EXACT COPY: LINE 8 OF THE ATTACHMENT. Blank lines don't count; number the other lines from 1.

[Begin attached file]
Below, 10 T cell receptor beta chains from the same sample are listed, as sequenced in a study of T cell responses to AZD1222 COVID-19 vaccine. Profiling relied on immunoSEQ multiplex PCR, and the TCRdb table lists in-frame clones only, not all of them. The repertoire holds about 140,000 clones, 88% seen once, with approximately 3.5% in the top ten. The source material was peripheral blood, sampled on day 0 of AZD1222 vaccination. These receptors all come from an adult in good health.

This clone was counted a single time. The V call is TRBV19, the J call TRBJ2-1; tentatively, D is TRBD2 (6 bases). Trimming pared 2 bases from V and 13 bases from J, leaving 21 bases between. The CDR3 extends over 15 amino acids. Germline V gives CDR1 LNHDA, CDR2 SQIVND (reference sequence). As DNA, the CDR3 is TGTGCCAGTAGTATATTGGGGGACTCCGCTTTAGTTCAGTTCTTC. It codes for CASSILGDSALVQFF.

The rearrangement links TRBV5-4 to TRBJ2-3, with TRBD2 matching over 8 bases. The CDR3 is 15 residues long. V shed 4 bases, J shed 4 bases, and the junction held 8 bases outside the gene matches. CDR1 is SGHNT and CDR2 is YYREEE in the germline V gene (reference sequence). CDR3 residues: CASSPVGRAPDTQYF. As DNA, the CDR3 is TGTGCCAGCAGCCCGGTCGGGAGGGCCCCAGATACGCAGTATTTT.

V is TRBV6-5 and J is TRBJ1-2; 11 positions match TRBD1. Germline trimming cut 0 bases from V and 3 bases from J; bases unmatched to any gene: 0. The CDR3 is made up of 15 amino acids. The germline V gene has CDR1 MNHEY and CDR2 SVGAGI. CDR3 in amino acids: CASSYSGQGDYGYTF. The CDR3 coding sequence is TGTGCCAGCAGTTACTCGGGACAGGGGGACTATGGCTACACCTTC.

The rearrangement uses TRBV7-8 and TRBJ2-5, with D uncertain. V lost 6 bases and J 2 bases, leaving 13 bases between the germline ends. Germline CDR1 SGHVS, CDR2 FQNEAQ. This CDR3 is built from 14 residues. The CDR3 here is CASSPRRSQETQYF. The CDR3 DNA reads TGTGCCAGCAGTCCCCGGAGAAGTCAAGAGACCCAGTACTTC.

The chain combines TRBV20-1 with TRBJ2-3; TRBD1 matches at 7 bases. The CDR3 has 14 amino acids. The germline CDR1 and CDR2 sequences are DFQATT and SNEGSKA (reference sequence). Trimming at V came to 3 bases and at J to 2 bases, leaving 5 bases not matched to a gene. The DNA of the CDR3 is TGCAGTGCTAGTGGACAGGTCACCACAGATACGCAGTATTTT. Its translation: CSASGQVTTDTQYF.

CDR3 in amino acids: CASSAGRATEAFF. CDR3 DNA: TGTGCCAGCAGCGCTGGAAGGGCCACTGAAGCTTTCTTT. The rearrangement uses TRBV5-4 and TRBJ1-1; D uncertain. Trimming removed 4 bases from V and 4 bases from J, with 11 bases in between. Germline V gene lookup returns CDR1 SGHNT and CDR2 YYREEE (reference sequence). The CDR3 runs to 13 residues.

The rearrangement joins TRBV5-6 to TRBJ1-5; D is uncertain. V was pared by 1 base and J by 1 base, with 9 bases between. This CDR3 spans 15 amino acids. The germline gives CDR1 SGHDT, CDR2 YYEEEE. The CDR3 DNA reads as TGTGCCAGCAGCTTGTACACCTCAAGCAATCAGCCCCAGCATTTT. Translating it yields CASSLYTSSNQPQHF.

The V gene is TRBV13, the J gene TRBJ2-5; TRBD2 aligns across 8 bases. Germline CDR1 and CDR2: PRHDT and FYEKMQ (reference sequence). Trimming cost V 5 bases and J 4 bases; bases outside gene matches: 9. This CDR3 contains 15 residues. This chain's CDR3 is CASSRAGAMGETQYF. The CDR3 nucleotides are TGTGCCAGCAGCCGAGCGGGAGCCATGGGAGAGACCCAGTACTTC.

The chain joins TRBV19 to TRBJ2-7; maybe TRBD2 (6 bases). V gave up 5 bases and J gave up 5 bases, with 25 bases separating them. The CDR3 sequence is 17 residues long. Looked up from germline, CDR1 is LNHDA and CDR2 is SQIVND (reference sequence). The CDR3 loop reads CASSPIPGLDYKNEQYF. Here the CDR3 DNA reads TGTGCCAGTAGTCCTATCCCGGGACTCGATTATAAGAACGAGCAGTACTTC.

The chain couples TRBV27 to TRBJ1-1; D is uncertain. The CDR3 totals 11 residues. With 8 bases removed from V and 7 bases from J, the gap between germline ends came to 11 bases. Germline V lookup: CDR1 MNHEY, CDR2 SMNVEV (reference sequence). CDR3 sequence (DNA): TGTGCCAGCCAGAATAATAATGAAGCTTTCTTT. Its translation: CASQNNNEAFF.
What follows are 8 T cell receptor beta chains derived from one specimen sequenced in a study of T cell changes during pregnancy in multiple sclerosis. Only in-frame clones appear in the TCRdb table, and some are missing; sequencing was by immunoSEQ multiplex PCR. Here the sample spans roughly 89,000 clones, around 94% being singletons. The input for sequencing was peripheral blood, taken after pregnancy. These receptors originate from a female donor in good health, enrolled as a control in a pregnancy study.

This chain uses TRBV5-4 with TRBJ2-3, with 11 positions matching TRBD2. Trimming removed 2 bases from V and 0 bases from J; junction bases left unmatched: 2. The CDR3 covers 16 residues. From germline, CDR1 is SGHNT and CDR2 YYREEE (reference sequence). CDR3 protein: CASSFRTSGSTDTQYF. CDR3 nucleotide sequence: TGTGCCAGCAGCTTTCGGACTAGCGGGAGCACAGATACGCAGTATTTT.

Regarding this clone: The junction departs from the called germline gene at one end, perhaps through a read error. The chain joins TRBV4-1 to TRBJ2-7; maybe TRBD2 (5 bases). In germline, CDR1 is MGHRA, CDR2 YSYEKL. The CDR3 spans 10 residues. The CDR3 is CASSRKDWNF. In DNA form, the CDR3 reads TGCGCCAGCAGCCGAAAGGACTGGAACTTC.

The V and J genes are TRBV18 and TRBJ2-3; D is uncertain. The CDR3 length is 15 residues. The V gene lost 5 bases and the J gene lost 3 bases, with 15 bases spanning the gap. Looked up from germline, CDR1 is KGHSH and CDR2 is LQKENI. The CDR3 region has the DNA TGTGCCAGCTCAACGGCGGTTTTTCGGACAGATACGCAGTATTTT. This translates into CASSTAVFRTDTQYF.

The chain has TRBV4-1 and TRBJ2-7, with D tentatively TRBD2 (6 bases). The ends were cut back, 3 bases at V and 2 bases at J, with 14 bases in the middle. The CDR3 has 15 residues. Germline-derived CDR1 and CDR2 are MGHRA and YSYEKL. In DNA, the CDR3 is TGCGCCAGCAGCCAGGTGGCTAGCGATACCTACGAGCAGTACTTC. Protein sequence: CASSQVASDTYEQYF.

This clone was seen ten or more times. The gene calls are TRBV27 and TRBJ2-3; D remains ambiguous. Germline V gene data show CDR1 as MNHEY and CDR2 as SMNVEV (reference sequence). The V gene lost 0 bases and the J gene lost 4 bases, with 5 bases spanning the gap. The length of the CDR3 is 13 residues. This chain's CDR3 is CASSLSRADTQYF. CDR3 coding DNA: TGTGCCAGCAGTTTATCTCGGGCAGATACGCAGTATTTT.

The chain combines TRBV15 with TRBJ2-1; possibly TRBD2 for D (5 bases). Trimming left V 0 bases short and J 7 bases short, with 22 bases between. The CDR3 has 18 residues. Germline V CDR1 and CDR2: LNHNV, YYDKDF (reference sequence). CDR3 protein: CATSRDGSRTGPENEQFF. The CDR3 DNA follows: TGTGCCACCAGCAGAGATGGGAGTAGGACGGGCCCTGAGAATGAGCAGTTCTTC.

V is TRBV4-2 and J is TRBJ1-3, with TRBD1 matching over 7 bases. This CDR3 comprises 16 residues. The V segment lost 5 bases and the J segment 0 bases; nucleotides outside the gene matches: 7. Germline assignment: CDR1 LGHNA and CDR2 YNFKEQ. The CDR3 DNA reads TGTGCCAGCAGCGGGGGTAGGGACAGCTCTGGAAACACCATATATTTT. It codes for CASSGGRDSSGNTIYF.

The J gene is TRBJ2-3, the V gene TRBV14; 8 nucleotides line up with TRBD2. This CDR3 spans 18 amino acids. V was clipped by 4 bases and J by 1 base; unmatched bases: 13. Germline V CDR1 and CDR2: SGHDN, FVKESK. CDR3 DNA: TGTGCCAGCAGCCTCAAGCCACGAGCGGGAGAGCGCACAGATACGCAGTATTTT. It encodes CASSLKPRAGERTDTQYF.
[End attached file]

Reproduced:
The rearrangement joins TRBV5-6 to TRBJ1-5; D is uncertain. V was pared by 1 base and J by 1 base, with 9 bases between. This CDR3 spans 15 amino acids. The germline gives CDR1 SGHDT, CDR2 YYEEEE. The CDR3 DNA reads as TGTGCCAGCAGCTTGTACACCTCAAGCAATCAGCCCCAGCATTTT. Translating it yields CASSLYTSSNQPQHF.